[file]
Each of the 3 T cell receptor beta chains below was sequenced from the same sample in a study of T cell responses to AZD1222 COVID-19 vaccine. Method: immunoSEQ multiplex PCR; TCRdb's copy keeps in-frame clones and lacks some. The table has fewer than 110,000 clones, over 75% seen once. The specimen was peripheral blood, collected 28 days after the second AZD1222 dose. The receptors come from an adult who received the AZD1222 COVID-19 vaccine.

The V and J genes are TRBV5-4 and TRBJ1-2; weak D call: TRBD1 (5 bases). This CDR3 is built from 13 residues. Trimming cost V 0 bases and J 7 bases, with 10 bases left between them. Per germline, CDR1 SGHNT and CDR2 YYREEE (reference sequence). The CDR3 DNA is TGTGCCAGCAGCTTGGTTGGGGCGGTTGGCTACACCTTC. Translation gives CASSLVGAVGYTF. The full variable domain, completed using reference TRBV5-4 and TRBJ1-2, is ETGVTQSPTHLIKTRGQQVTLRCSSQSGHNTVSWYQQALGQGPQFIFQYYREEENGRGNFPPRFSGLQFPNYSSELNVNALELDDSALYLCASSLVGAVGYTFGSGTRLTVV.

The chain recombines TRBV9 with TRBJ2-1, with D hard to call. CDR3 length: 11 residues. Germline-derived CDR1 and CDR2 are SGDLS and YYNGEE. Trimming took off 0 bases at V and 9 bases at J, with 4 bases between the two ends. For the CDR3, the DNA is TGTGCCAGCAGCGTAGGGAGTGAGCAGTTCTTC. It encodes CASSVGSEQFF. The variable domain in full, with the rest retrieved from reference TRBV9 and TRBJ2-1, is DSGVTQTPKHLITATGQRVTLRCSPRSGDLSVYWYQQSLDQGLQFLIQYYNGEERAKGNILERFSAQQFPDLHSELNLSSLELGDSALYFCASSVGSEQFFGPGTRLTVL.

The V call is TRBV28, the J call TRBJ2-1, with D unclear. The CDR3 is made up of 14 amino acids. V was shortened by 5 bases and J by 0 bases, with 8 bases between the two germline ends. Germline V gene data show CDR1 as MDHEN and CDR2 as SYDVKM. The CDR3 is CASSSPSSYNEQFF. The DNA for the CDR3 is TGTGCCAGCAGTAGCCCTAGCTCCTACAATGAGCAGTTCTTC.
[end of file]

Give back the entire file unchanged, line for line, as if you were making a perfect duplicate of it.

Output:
Each of the 3 T cell receptor beta chains below was sequenced from the same sample in a study of T cell responses to AZD1222 COVID-19 vaccine. Method: immunoSEQ multiplex PCR; TCRdb's copy keeps in-frame clones and lacks some. The table has fewer than 110,000 clones, over 75% seen once. The specimen was peripheral blood, collected 28 days after the second AZD1222 dose. The receptors come from an adult who received the AZD1222 COVID-19 vaccine.

The V and J genes are TRBV5-4 and TRBJ1-2; weak D call: TRBD1 (5 bases). This CDR3 is built from 13 residues. Trimming cost V 0 bases and J 7 bases, with 10 bases left between them. Per germline, CDR1 SGHNT and CDR2 YYREEE (reference sequence). The CDR3 DNA is TGTGCCAGCAGCTTGGTTGGGGCGGTTGGCTACACCTTC. Translation gives CASSLVGAVGYTF. The full variable domain, completed using reference TRBV5-4 and TRBJ1-2, is ETGVTQSPTHLIKTRGQQVTLRCSSQSGHNTVSWYQQALGQGPQFIFQYYREEENGRGNFPPRFSGLQFPNYSSELNVNALELDDSALYLCASSLVGAVGYTFGSGTRLTVV.

The chain recombines TRBV9 with TRBJ2-1, with D hard to call. CDR3 length: 11 residues. Germline-derived CDR1 and CDR2 are SGDLS and YYNGEE. Trimming took off 0 bases at V and 9 bases at J, with 4 bases between the two ends. For the CDR3, the DNA is TGTGCCAGCAGCGTAGGGAGTGAGCAGTTCTTC. It encodes CASSVGSEQFF. The variable domain in full, with the rest retrieved from reference TRBV9 and TRBJ2-1, is DSGVTQTPKHLITATGQRVTLRCSPRSGDLSVYWYQQSLDQGLQFLIQYYNGEERAKGNILERFSAQQFPDLHSELNLSSLELGDSALYFCASSVGSEQFFGPGTRLTVL.

The V call is TRBV28, the J call TRBJ2-1, with D unclear. The CDR3 is made up of 14 amino acids. V was shortened by 5 bases and J by 0 bases, with 8 bases between the two germline ends. Germline V gene data show CDR1 as MDHEN and CDR2 as SYDVKM. The CDR3 is CASSSPSSYNEQFF. The DNA for the CDR3 is TGTGCCAGCAGTAGCCCTAGCTCCTACAATGAGCAGTTCTTC.